Third, we have carried the division-of-labor practice to such a high point in this country, and with such good effect in standard-of-living benefits, that we seem to have forgotten that the practice has any limitations. Many of us, in our voluntary associational activities, have tried to delegate moral and personal responsibilities to these associational abstractions.

As a consequence, our policies and public positions are void of reason and conscience. These massive quantities of unreasoned, collective declarations and resolutions have the power to inflict damage but are generally useless in conferring understanding. So much for causes.

Do Not Participate!

Next, what can be done about these associational difficulties? I can give only my own answer. I do not know what our attitude should be, but only what mine is! It is to have no part in any association whatsoever which takes actions implicating me, for which I am not ready and willing to accept personal responsibility.[3]

Put it this way: If I am opposed, for instance, to spoliation — legal plunder — I am not going to risk being reported in its favor. This is a matter having to do with morals, and moral responsibility is strictly a personal affair. In this and like areas, I prefer to speak for myself. I do not wish to carry the division-of-labor idea, the delegation of authority, to this untenable extreme.

One friend who shares these general criticisms objects to the course I have taken. He argues that he must remain in associations which persist in misrepresenting him in order to influence them for the better. If one accepts this view, how can he avoid "holing up" with every evil to be found, anywhere? How can one lend support to an agency which lies about his convictions and avoid living a lie in the process? If to stop such evil in others one has to indulge in evil, it seems evident that evil will soon become universal. The alternative? Stop lending a hand to the doing of evil! This at least has the virtue of lessening the evildoers by one. Furthermore, were there a record of the men who have wrought the greatest changes for good in the world, I am certain that the ones who acted on their own responsibility would top the ones who acted in committees.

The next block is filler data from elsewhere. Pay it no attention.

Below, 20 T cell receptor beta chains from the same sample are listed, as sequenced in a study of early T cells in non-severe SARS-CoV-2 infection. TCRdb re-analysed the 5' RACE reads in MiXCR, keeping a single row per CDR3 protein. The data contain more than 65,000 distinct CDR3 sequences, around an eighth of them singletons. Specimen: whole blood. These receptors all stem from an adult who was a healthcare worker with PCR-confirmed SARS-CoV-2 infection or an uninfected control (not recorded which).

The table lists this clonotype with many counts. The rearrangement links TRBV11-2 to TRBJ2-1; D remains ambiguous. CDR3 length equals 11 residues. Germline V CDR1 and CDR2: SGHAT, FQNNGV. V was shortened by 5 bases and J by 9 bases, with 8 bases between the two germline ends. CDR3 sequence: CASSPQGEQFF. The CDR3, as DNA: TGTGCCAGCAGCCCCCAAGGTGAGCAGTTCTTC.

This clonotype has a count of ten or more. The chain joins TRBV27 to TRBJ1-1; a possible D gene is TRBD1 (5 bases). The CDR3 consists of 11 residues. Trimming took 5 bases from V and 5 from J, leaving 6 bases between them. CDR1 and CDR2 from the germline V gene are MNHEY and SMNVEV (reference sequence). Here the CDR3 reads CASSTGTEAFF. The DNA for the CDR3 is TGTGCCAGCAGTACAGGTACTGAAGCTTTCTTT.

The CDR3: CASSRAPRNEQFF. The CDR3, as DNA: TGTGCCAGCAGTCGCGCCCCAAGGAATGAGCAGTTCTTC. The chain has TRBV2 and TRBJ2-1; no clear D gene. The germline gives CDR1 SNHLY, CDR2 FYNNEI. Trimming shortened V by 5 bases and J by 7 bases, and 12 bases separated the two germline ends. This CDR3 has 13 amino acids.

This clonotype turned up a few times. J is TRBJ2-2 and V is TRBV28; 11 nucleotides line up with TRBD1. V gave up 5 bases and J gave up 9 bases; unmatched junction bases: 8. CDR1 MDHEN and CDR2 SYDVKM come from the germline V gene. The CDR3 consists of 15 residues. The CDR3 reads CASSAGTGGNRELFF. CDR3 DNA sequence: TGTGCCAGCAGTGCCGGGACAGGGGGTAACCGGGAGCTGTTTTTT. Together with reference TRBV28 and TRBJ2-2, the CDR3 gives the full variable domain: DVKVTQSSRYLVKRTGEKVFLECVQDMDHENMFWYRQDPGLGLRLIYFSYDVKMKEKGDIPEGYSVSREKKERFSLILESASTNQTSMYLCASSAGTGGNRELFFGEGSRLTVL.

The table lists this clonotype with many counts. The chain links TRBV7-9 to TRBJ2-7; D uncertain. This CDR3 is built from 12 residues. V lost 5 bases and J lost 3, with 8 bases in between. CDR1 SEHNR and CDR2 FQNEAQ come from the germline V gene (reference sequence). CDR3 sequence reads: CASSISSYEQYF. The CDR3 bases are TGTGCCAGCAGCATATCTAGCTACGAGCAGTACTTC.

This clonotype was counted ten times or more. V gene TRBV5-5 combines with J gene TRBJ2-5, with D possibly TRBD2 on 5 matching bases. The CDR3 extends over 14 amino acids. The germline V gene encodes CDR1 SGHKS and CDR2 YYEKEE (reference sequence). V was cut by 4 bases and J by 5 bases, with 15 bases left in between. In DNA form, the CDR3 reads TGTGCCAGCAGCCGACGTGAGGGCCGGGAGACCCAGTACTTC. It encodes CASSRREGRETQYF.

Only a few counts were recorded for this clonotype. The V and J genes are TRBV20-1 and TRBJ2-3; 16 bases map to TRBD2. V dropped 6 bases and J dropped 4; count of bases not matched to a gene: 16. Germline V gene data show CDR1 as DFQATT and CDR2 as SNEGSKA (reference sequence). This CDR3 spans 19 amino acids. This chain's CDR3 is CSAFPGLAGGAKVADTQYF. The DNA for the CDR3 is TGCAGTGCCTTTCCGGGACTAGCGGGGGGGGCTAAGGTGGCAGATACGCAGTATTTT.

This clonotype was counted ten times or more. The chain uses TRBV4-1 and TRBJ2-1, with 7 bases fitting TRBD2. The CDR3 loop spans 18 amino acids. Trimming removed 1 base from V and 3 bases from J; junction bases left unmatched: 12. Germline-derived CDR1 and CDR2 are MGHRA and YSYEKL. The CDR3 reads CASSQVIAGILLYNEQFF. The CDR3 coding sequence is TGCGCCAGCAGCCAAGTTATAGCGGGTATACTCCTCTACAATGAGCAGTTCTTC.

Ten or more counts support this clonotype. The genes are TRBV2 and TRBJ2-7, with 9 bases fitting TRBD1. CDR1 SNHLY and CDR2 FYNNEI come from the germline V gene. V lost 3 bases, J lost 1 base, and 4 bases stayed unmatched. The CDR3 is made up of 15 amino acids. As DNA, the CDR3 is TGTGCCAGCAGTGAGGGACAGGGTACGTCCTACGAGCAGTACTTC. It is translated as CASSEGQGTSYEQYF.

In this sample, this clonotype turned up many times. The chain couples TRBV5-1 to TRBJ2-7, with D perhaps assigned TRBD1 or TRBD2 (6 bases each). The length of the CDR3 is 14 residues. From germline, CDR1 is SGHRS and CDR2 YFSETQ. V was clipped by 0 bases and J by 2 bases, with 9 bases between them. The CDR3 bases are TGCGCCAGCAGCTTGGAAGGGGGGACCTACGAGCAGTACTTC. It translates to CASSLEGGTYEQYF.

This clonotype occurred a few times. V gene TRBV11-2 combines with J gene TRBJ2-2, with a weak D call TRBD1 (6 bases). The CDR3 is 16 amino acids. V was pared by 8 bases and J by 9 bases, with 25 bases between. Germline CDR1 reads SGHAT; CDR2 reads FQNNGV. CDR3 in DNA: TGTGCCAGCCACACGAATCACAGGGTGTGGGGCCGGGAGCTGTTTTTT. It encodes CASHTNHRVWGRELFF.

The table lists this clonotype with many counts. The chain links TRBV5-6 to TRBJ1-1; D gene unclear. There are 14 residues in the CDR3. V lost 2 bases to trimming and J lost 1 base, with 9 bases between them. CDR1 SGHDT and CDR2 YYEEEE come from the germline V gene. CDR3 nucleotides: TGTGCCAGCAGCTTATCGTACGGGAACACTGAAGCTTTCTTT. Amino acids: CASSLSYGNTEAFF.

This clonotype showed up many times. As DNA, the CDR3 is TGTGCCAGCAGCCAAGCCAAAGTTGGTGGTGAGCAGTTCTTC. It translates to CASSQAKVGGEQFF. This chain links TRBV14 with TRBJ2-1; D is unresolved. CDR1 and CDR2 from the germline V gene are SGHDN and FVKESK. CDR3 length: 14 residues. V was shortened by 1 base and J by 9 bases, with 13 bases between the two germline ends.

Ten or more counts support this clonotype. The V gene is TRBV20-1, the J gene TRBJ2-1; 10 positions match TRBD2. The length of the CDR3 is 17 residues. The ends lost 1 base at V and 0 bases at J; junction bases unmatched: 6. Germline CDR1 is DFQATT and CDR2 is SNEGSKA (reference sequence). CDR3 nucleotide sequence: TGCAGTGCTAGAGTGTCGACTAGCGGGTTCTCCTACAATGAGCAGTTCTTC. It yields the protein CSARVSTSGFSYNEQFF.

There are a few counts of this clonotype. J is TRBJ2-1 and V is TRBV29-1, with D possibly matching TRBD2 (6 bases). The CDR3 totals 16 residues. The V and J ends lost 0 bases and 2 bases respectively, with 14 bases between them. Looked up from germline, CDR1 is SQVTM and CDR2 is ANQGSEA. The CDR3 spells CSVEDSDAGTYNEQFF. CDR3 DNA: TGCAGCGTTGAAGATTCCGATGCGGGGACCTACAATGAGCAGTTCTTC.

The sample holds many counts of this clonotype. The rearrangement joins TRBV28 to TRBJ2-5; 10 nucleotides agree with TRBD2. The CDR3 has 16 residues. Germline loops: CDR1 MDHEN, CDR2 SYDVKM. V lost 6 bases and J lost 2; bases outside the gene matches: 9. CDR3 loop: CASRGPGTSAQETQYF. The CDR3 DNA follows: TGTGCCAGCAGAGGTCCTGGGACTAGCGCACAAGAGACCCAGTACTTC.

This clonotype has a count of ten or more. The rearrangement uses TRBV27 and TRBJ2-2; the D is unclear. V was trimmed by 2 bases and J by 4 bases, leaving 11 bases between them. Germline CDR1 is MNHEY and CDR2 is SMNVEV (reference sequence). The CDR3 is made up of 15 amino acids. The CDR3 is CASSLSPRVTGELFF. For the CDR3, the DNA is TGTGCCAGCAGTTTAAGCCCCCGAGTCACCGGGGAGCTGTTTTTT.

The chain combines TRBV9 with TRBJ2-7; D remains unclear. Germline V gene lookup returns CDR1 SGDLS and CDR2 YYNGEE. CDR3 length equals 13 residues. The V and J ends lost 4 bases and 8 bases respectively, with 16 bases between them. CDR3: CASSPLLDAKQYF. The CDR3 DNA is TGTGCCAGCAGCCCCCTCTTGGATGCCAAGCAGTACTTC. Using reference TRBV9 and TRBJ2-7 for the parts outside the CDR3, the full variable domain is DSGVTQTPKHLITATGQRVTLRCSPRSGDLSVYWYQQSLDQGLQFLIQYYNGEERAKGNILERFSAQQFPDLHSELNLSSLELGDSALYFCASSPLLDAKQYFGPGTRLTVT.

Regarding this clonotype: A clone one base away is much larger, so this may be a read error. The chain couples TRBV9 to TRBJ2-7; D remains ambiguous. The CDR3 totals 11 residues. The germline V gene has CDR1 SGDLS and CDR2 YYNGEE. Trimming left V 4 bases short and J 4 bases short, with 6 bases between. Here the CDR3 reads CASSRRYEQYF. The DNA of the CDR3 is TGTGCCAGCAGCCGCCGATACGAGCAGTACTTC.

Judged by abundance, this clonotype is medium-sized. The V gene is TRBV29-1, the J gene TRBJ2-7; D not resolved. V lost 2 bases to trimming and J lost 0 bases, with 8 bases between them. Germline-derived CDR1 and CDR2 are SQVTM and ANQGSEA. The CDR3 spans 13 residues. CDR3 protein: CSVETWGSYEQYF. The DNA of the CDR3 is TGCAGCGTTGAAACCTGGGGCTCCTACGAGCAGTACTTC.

How Associations May Help

Now the third question, "Is there a proper place for associational activity as relating to important public issues?" There is.

The bulk of activities conducted by many associations is as businesslike, as economical, as appropriate to the division-of-labor process, as is the organization of specialists to bake bread or to make automobiles. It is not this vast number of useful service activities that is in question.

The phase of committee activities which I see as the cause of so much mischief has to do with a technique, a plausible but insidious method by which reason and conscience — the repositories of such truths as we possess — are not only robbed of incentive for improvement but are actually used for fabrications, which are then represented as the convictions of persons who hold no such convictions. No better device for the promotion of socialism was ever invented!

It was noted above that not all bodies called committees are true committees, a true committee being an arrangement by which a number of persons bring forth a report consistent with what the majority is willing to state in concert. The true committee is part and parcel of the "majority is right" line of thought — or lack of thought.

The alternative arrangement, on occasion referred to as a committee, may include the same set of men. The distinction is that the responsibility and the authority for a study is vested not in the collective, the set of men, but in one person, preferably the one most skilled in the subject at issue. The others serve, not as decision makers, but as consultants. The one person exercises his own judgment as to the suggestions to be incorporated or omitted. The report is his and is presented as his, with such acknowledgments of assistance and concurrence as the facts warrant. In short, the responsibility for the study and the authority to conduct it are reposed where responsibility and authority are capable of being exercised — in an individual. This arrangement takes full advantage of the skills and specialties of all parties concerned. The tendency here is toward an intellectual leveling-up, whereas with the true committee the tendency is toward irresponsibility. The first principle of any successful organizational arrangement is: always keep responsibility and authority commensurate and in balance.

On occasion, associations are formed for a particular purpose and supported by those who are like-minded as to that purpose. As long as the associational activities are limited to the stated purpose and as long as the members remain like-minded, the danger of misrepresentation is removed.